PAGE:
Population selection in complex disease gene mapping
Part 1. Genetics
1.5. Complex Traits and Diseases
Published Online: 15 OCT 2004
Copyright © 2005 John Wiley & Sons, Ltd
Encyclopedia of Genetics, Genomics, Proteomics and Bioinformatics
How to Cite
Varilo, T. and Peltonen, L. 2004. Population selection in complex disease gene mapping. Encyclopedia of Genetics, Genomics, Proteomics and Bioinformatics. 1:1.5:60.
- Published Online: 15 OCT 2004
The critical importance of the detailed information of the history and genealogical makeup of any study population should be strongly emphasized in this era of complex disease gene mapping since, to large extent, these features determine the most successful strategy for gene mapping efforts. Population isolates have offered shortcuts in the identification of monogenic disease genes, but serious doubts have been presented about their benefits in the gene hunt for polygenic traits. Methods for massive SNP genotyping and characterization of haploblock structure of the human genome introduce new prospects to LD-based fine mapping and haplotype association studies in multifactorial diseases. The wide LD intervals and the restricted number of disease alleles are characteristic for young isolated populations and provide definitive advantages for the initial locus positioning. Further, most of the suggestive gene identifications for complex diseases have emerged from large pedigrees and have typically utilized the combined power of linkage and association. Thus, the well-established geneology of a population facilitating construction of large pedigrees is another strong merit of many global isolates.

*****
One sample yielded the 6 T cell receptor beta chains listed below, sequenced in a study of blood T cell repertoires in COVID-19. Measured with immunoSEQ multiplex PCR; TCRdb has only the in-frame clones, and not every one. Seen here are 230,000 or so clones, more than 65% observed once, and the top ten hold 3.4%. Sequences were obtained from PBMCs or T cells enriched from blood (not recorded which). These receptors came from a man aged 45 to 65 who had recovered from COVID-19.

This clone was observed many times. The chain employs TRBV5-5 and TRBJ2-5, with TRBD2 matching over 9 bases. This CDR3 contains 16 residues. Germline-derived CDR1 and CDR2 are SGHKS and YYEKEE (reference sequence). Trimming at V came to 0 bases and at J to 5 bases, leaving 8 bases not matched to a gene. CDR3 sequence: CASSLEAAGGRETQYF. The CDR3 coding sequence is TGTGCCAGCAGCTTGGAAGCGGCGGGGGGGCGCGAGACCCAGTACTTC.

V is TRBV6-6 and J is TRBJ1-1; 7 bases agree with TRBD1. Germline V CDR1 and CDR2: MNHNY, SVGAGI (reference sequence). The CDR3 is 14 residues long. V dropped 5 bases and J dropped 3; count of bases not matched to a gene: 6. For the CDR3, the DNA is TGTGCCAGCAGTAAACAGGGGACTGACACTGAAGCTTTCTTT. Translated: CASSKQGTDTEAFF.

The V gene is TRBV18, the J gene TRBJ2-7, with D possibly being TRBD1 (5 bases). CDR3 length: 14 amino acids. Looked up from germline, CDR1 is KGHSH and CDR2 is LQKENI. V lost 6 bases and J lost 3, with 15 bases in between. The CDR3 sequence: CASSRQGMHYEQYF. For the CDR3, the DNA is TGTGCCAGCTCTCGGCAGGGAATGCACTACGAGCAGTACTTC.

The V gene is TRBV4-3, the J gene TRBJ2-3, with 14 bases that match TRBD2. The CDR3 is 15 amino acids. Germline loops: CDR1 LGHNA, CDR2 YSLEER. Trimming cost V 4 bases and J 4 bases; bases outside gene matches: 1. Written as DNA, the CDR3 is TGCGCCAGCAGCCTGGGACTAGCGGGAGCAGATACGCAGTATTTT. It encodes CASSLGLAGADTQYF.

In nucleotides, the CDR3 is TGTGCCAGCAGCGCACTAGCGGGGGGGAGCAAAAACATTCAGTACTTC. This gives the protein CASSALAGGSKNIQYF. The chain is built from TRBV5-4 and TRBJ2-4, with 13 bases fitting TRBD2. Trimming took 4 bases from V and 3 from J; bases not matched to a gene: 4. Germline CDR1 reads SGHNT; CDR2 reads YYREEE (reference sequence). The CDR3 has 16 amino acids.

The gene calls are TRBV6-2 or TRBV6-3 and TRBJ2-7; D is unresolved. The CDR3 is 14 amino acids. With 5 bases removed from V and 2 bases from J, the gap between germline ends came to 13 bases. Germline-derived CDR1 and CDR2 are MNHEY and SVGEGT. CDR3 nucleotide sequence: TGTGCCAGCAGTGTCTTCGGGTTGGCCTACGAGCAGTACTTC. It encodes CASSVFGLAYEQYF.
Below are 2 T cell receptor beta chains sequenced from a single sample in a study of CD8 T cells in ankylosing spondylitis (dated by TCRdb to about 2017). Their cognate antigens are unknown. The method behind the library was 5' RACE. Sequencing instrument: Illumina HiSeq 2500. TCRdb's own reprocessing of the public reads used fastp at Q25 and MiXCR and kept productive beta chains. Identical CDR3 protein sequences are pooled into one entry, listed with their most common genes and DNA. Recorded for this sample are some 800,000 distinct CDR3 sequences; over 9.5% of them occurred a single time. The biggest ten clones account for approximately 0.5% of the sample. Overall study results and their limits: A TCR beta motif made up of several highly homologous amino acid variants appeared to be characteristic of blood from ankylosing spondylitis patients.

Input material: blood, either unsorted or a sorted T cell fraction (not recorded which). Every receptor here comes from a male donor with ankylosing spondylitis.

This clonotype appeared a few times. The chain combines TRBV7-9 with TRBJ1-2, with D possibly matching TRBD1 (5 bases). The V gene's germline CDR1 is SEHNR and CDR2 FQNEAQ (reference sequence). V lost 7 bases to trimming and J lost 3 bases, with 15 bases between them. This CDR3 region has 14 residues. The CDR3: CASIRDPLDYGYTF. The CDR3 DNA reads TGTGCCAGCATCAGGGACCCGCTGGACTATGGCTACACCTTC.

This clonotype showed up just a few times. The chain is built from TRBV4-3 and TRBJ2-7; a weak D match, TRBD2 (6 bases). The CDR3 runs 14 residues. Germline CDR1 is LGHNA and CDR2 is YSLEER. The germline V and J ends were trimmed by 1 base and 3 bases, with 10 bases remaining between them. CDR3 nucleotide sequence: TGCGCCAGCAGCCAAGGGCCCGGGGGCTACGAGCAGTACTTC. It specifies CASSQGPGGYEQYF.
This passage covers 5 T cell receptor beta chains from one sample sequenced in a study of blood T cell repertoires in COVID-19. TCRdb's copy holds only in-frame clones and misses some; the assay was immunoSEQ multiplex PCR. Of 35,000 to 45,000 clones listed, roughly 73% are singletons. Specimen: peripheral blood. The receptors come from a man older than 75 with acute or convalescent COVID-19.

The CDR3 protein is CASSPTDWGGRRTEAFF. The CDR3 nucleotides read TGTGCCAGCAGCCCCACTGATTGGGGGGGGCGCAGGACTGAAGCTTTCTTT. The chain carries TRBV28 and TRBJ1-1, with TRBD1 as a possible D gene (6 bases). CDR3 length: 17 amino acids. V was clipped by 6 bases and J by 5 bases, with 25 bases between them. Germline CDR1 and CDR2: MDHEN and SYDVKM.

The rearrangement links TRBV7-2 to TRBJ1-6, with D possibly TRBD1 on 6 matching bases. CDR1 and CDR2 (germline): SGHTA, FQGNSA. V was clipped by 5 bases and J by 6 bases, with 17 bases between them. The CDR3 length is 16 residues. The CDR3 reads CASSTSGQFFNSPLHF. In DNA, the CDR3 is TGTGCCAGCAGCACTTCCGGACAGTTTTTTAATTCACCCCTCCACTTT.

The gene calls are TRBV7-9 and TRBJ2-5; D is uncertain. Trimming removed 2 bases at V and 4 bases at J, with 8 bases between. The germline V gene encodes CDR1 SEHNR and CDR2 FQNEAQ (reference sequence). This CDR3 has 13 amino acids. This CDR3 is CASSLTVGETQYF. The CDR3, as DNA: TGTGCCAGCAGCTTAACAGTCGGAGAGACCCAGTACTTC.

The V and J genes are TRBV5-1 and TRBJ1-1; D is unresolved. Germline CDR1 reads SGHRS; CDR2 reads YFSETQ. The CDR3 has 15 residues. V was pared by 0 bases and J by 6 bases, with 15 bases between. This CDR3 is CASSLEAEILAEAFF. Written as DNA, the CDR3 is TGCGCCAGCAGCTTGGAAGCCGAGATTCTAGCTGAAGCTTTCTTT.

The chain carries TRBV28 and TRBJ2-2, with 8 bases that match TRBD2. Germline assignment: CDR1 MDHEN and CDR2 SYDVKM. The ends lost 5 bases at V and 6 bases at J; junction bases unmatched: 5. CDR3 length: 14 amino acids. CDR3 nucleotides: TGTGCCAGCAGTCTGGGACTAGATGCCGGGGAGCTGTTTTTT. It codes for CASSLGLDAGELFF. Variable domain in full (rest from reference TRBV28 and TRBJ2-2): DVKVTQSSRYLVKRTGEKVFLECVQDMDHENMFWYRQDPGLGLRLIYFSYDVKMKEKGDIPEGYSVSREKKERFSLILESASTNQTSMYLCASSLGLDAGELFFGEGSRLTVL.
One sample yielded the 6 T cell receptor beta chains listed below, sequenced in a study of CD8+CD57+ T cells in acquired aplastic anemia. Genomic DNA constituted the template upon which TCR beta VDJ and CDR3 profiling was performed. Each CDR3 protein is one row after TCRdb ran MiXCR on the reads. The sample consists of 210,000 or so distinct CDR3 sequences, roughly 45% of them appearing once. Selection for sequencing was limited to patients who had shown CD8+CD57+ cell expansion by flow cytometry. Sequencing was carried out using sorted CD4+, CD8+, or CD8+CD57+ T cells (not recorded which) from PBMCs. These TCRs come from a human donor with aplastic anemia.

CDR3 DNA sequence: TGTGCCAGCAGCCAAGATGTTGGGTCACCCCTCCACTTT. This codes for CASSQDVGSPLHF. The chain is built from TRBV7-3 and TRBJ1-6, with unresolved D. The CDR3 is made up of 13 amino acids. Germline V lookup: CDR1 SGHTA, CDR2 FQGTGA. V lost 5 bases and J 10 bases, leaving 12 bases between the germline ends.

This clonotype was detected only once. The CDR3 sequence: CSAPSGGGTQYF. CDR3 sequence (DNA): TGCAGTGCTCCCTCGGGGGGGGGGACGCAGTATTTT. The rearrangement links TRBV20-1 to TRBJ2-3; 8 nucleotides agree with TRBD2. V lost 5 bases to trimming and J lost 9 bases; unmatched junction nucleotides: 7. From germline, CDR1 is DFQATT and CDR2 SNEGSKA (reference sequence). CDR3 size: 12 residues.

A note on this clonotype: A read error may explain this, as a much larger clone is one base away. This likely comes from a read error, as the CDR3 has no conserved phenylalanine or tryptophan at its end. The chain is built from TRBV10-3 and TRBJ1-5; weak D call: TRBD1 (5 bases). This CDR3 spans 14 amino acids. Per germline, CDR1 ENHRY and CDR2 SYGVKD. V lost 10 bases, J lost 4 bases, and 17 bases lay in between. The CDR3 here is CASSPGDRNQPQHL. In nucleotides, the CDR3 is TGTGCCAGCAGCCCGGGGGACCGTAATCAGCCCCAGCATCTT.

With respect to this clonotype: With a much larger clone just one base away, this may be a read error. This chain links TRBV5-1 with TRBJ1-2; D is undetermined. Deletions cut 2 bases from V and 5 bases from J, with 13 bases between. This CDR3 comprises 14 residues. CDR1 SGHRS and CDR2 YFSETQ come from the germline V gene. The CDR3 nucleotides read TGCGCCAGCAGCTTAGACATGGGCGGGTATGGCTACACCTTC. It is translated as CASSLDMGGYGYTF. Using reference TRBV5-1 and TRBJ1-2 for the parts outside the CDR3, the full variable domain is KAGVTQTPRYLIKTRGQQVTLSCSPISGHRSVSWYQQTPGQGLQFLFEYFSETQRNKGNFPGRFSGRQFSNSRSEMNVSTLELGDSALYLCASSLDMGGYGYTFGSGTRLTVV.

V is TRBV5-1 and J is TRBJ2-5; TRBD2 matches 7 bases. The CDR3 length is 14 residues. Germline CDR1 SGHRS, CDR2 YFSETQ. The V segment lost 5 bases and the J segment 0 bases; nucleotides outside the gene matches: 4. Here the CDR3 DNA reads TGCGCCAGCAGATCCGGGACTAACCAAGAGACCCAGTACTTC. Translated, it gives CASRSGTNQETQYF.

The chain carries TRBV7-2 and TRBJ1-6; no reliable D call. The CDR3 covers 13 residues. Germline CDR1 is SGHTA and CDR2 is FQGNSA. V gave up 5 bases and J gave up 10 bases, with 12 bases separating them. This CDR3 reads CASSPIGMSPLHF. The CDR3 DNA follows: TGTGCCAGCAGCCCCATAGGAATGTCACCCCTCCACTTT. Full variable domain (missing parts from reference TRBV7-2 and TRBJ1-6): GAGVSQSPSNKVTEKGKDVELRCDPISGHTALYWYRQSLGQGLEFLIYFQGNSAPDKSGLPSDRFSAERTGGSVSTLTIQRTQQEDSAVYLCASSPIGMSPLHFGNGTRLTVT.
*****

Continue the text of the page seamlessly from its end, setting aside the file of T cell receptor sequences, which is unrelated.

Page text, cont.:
- population isolates;
- complex disease mapping;
- linkage disequilibrium;
- Finnish population